Imaging Partners with Robotics: Minimally Invasive Cardiac Surgery

Through innovative technologies - such as robotics and intravascular ultrasound - surgeons are developing and employing less invasive techniques to heal patients and make their recoveries less traumatic.

For coronary disease, the treatment mainstay for years has been bypass surgery or percutaneous coronary interventions - with the lines between the two procedures increasingly blurred as percutaneous interventions became more complex with stent placement and other related applications.

While some form of intervention is the rule rather than the exception in the great majority of cases, physicians agree that less invasion is always the most prudent route.

"One of the important concepts may be that as procedures become less invasive, we also have more patients who may not need anything at all," says Jack A. Ziffer, PhD, MD, director of cardiac imaging for the Miami (Fla.) Cardiac & Vascular Institute and chief of radiology at Baptist Hospital of Miami.

The first step in making surgery less invasive is to have a patient's work-up become less invasive by avoiding procedures such as coronary angiographies whenever possible. Unfortunately, when it comes to assessing cardiac disease, there is seldom a way around a coronary angiogram or diagnostic catheterization prior to either percutaneous intervention or minimally invasive cardiac surgery.

In the next few years, however, Ziffer believes that will change, particularly with CT-based approaches for coronary angiography. Between the ever-expanding technologies of multislice CT and electron-beam CT (EBCT), faster scans and higher-resolution images will offer physicians and surgeons more insightful views into the cardiovascular system. Whether multislice CT or EBCT will be the premier technology, Ziffer says it is too soon to say, but adds that both forms of CT will be beneficial to coronary imaging.


Using CT and MRI, surgeons can follow the success of interventions. MRI and positron emission tomography (PET) are regarded as the best tools to assess myocardial viability and whether a patient would benefit from revascularization.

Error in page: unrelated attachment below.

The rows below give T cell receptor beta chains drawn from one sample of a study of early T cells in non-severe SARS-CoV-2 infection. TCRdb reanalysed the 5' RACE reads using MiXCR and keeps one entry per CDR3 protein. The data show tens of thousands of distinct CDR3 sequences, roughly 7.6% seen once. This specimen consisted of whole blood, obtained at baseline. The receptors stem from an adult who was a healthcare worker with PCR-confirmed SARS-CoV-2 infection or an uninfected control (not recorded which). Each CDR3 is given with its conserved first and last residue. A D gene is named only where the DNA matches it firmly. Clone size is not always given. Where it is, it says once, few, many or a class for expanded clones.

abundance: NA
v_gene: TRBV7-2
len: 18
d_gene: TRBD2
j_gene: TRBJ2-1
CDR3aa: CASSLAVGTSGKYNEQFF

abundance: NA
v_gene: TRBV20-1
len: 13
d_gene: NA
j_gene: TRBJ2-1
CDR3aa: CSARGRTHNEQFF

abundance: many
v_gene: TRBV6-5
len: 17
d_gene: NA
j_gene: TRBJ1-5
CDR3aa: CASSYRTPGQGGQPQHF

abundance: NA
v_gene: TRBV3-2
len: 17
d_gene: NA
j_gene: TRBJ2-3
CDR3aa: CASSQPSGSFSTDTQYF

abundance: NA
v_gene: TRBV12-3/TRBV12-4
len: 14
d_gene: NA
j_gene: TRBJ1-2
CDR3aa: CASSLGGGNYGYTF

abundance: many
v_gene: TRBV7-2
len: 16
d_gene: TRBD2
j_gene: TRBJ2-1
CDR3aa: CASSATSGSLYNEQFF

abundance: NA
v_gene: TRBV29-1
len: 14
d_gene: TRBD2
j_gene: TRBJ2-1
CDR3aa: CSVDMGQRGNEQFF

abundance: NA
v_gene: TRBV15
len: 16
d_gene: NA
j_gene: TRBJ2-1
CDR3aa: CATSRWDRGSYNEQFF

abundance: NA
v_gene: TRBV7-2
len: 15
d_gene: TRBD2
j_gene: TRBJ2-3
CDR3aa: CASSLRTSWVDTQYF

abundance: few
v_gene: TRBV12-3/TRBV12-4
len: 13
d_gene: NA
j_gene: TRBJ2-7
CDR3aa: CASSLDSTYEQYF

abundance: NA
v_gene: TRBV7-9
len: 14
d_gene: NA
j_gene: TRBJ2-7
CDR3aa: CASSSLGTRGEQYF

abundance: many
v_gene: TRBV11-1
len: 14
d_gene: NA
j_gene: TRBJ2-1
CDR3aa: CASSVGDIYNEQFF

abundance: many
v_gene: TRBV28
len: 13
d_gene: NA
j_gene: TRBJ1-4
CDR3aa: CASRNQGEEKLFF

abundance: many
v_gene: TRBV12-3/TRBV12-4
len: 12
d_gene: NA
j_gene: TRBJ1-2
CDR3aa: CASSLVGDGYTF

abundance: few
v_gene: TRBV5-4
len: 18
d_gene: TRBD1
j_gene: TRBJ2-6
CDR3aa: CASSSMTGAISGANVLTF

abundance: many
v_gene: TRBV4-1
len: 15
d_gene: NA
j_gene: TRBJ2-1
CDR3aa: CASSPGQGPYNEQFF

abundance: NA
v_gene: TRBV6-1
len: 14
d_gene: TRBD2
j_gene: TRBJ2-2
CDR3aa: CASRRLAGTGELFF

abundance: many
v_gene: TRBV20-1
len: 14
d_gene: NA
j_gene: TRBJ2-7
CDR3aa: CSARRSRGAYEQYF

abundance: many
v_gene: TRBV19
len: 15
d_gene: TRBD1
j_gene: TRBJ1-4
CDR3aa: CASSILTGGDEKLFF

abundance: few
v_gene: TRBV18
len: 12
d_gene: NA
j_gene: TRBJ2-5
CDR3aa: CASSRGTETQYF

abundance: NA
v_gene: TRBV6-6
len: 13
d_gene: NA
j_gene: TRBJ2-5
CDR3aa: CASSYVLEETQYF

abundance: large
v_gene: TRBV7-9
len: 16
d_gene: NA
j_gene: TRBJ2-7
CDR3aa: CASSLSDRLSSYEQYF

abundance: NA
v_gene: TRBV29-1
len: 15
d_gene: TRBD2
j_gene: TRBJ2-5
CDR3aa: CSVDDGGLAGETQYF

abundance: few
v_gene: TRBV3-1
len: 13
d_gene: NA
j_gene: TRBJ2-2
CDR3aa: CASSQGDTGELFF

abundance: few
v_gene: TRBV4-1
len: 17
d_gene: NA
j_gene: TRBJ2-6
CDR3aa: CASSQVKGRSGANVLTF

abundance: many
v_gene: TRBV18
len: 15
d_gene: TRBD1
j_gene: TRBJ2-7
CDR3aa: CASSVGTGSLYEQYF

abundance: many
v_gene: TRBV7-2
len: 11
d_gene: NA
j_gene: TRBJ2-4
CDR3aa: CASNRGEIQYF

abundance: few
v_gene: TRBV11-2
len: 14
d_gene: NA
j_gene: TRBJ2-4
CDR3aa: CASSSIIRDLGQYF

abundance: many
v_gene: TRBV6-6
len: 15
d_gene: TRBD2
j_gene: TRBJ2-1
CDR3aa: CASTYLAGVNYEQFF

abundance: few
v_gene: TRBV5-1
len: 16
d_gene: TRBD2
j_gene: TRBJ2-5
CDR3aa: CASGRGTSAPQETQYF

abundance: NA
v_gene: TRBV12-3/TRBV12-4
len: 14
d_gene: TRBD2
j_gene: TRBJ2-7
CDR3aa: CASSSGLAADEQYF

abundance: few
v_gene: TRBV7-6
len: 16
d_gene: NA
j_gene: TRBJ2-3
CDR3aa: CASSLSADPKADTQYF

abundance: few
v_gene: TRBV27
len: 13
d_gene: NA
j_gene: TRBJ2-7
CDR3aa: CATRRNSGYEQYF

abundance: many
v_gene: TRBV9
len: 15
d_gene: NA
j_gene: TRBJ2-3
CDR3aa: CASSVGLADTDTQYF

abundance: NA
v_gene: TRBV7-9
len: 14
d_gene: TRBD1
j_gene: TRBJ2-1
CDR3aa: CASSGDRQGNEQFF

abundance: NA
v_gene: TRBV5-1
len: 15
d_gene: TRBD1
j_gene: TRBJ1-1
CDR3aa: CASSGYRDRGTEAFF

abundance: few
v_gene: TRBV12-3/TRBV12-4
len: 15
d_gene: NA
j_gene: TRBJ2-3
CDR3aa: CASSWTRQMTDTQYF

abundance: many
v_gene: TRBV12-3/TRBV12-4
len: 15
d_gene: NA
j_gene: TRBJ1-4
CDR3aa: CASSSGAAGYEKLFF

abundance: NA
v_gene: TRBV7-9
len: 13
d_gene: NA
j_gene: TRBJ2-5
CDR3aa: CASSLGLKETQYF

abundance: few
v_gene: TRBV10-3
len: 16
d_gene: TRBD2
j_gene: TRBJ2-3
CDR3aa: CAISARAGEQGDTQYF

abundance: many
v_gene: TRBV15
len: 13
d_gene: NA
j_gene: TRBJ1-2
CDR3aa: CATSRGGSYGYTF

While the hybrid combination of PET and CT has been used extensively for oncology imaging, Ziffer says Miami Cardiac & Vascular Institute soon will ramp-up its two PET-CT systems for cardiac work.

"PET has phenomenal sensitivity and specificity," Ziffer adds. "What it doesn't tell you is what the vascular anatomy is. CT will let the cardiologist and surgeon know whether the patient is a surgical patient or non-invasive patient."

Ziffer emphasizes that diagnostic catheter procedures will not disappear completely, because there always will be patients for whom a surgeon needs to be completely sure about what he or she is about to encounter in the operating room and the highest possible resolution is necessary. However, he adds that it is "realistic to expect in the next three years that we will get the quality of non-invasive coronary angiography sufficient so that diagnostic angiography won't be required in many patients."


Being able to see and anticipate what they are about to encounter is an obvious - albeit preferable where possible - requisite for any surgeon.

"Traditionally for surgeons, if they can't see it, they can't do it," notes Randall K. Wolf, MD, professor of surgery and biomedical engineering at the University of Cincinnati (UC) and director of UC's Center for Surgical Innovation. "Our unaided human performance is limited by a 200-micron accuracy due to our visual discrimination or motor coordination. If we use sophisticated, computer-assisted or robotic systems along with imaging, we can do a lot more. We can get down to almost the nano level."

For more than a decade, Wolf has collaborated with companies such as Intuitive Surgical Inc., Ethicon Endosurgery and ArtiCure Inc. to develop new devices. About eight years ago, he began to develop a technique to perform heart surgery using what he describes as a "remote telemanipulator." That robotic device today is known as Intuitive Surgical's da Vinci surgical system. Wolf aided in the U.S. trials to gather clinical data for the da Vinci's FDA clearance. The first da Vinci was installed at Ohio State University in 1999 under Wolf's direction.

The da Vinci takes a surgeon's hand motion, turns it into a binary code, and transmits that information through servomotors to tiny instruments in the patient's chest.